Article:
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Time-AveragingMathematical Details

The mean and variance of a sum of independent random variables can be derived from the general properties of the expectation operator. The expectation or mean of a random variable x is:

,
where P(xi) is the probability mass function (or cumulative density function).

The expectation is a linear operator, so it has the following properties:

.
So, when z is the sum of K independent random variables
,
the mean and the variance of z are:
and
.

So the mean of a sum of independent random variables is the sum of the means and its variance is the sum of its variances.

In the presence of additive noise, a raw signal S can be described by S = S0 + E, where S0 is the noise-free signal and E the random error. When we average n signals we obtain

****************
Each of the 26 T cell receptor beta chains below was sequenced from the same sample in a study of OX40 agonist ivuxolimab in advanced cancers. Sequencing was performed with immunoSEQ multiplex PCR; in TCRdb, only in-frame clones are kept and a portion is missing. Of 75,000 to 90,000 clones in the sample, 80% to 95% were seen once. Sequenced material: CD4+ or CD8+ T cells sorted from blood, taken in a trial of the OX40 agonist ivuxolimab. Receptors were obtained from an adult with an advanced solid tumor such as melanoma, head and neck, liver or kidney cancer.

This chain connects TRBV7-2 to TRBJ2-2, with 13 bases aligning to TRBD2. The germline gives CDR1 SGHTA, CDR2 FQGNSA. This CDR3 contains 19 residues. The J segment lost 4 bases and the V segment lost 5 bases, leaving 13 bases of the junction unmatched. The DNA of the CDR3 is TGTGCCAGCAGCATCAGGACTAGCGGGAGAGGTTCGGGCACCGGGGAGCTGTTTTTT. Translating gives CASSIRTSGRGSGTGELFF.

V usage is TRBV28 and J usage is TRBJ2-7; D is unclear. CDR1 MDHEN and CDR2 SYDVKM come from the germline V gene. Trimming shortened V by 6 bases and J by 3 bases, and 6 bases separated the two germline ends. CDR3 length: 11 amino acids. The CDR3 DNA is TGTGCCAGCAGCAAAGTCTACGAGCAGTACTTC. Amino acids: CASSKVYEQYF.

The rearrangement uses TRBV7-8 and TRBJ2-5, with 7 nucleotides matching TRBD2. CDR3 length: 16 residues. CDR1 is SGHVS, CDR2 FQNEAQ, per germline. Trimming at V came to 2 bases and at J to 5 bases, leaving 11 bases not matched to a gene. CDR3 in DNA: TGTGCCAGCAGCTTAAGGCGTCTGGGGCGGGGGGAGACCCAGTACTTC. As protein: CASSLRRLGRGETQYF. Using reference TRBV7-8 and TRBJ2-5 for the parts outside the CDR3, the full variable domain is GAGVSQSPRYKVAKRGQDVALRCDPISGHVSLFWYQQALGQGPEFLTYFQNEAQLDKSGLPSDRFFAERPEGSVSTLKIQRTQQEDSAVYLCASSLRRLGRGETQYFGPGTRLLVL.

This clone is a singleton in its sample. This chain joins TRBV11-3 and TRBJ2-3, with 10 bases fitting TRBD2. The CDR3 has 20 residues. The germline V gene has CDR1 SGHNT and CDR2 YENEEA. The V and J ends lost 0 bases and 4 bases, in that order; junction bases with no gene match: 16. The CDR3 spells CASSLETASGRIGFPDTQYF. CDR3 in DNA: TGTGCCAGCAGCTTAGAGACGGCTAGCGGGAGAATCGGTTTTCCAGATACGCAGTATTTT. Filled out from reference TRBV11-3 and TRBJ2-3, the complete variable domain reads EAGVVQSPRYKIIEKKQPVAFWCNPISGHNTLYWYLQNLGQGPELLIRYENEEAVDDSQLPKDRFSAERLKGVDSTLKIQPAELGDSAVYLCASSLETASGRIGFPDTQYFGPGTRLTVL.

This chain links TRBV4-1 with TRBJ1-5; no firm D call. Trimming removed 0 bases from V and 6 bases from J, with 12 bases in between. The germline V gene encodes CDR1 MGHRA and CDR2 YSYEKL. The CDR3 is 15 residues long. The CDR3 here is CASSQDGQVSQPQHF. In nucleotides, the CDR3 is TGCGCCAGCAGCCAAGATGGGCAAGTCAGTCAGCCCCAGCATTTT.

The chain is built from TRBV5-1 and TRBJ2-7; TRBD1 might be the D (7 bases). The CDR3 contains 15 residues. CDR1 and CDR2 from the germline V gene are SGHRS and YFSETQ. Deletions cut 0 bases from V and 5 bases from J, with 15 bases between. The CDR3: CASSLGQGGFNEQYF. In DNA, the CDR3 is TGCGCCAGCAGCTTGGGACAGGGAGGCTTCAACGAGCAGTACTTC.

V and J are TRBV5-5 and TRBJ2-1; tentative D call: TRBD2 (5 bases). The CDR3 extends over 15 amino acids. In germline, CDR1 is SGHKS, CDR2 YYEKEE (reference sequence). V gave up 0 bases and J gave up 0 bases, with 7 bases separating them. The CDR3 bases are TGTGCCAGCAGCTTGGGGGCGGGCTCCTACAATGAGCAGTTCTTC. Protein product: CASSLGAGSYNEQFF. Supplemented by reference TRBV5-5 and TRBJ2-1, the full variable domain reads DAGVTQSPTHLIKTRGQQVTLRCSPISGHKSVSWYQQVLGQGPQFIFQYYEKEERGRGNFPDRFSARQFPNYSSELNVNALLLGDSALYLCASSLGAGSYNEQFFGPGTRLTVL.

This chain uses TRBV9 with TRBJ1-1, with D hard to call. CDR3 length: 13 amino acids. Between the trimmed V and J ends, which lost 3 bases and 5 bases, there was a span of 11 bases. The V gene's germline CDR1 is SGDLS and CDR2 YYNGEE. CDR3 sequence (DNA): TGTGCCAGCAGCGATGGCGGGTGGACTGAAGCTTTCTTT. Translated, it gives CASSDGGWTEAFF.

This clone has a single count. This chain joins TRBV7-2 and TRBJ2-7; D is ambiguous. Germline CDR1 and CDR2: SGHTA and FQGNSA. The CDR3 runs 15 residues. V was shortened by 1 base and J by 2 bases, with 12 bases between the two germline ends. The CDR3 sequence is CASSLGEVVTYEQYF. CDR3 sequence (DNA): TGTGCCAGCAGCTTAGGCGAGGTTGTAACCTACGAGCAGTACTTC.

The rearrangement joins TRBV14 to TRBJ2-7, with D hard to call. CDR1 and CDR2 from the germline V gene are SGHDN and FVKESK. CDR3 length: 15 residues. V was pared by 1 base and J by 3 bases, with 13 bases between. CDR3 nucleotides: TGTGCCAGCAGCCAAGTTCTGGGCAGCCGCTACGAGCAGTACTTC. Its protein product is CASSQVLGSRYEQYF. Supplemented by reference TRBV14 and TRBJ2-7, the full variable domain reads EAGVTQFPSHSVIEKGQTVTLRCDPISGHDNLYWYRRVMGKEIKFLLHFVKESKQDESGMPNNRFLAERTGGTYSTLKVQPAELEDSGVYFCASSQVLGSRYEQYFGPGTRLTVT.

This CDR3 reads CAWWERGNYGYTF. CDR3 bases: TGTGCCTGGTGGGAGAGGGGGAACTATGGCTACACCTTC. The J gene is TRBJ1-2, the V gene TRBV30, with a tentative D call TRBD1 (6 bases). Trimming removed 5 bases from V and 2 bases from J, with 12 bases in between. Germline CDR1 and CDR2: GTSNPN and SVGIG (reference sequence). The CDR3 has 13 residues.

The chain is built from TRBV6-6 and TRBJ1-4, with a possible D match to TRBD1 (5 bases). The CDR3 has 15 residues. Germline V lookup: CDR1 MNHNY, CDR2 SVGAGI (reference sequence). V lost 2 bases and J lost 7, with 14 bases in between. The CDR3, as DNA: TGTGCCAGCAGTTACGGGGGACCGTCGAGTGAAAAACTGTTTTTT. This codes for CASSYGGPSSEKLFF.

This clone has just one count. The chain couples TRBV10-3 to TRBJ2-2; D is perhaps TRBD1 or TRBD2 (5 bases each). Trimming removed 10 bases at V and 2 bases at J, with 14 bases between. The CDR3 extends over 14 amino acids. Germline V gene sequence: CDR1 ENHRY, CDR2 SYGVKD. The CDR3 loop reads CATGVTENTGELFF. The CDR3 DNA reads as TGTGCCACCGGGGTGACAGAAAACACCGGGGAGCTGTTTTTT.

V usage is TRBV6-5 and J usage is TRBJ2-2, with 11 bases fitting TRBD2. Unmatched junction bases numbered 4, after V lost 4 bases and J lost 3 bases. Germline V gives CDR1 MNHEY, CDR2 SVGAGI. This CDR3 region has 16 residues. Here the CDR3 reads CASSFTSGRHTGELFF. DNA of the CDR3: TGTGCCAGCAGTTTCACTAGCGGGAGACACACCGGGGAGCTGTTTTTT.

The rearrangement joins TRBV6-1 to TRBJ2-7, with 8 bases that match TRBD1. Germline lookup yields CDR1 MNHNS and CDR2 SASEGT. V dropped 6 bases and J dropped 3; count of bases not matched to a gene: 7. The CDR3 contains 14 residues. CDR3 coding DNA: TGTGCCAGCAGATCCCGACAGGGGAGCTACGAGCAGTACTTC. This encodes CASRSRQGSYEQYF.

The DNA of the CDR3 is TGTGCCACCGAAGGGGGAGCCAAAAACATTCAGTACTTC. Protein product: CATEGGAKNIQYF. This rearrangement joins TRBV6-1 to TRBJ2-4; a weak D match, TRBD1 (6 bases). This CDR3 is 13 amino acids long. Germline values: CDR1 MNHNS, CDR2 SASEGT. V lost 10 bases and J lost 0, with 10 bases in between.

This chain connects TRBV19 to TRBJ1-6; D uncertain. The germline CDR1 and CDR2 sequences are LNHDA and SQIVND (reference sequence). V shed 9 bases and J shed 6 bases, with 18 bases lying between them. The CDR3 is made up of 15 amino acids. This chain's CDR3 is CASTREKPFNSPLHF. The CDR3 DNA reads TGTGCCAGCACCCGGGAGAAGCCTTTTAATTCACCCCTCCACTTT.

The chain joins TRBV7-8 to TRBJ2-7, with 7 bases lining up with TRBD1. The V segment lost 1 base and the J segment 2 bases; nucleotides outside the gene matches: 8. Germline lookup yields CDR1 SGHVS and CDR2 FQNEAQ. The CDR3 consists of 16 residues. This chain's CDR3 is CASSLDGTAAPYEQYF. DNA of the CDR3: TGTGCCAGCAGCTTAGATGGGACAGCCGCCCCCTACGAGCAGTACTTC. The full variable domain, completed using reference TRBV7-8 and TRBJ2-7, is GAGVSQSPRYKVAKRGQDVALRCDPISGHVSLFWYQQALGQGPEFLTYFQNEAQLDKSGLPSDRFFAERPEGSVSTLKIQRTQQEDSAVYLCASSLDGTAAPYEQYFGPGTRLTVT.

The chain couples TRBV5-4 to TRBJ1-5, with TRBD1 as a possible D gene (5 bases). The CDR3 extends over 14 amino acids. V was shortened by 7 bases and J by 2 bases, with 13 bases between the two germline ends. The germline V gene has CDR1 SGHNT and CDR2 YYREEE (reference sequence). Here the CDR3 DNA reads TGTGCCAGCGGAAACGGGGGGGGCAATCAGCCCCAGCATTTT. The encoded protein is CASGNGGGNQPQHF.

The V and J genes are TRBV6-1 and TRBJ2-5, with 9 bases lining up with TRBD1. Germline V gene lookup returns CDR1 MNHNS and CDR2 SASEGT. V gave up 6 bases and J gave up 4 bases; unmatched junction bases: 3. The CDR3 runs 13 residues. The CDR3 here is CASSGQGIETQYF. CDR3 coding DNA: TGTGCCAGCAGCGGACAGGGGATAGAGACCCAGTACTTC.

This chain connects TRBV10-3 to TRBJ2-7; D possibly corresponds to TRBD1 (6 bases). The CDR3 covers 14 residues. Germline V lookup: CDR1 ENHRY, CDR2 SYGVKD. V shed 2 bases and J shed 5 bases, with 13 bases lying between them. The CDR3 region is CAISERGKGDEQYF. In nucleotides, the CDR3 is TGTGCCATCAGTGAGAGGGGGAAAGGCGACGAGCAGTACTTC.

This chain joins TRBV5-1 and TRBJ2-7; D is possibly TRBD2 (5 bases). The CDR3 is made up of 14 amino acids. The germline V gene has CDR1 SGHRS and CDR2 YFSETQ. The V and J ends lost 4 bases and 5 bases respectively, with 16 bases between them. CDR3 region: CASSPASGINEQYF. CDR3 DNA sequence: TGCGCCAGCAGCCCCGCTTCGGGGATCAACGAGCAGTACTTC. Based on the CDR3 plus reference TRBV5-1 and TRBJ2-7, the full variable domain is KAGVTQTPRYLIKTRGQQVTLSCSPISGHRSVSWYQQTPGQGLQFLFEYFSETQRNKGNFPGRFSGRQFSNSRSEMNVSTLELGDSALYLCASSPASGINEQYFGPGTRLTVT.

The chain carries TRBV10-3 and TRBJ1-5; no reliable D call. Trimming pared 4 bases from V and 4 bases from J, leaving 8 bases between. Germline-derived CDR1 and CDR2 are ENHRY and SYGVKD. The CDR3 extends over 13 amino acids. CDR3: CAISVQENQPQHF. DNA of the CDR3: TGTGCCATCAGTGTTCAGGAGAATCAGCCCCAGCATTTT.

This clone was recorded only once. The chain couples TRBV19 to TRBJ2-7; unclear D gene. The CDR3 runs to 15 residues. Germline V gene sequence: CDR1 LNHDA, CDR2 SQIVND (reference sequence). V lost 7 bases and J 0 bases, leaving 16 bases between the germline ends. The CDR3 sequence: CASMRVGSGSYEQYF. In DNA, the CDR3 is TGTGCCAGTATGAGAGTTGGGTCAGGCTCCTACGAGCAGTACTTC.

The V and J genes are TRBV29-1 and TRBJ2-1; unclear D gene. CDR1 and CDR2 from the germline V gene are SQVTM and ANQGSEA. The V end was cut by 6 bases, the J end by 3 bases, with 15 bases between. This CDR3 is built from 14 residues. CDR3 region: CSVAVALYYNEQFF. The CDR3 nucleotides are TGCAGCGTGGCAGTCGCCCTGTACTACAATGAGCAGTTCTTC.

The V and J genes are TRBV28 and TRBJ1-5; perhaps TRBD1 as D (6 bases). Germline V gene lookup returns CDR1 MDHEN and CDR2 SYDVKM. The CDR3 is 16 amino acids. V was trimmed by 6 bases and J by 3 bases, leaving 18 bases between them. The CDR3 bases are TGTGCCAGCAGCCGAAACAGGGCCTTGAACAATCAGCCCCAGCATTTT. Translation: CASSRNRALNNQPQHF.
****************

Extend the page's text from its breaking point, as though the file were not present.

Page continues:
and its variance will be
,

since the variance is only determined by the variance of the noise and not by the signal S0 , whose variance is zero by definition.

Under the assumption that the variance of each individual signal is equal, which is quite reasonable since the measurement process should not vary between the measurements, we obtain

,

i.e. the variance of a signal decreases with the number of samples used, or the standard deviation decreases by the square root of n.

Last Update: 2004-Jul-03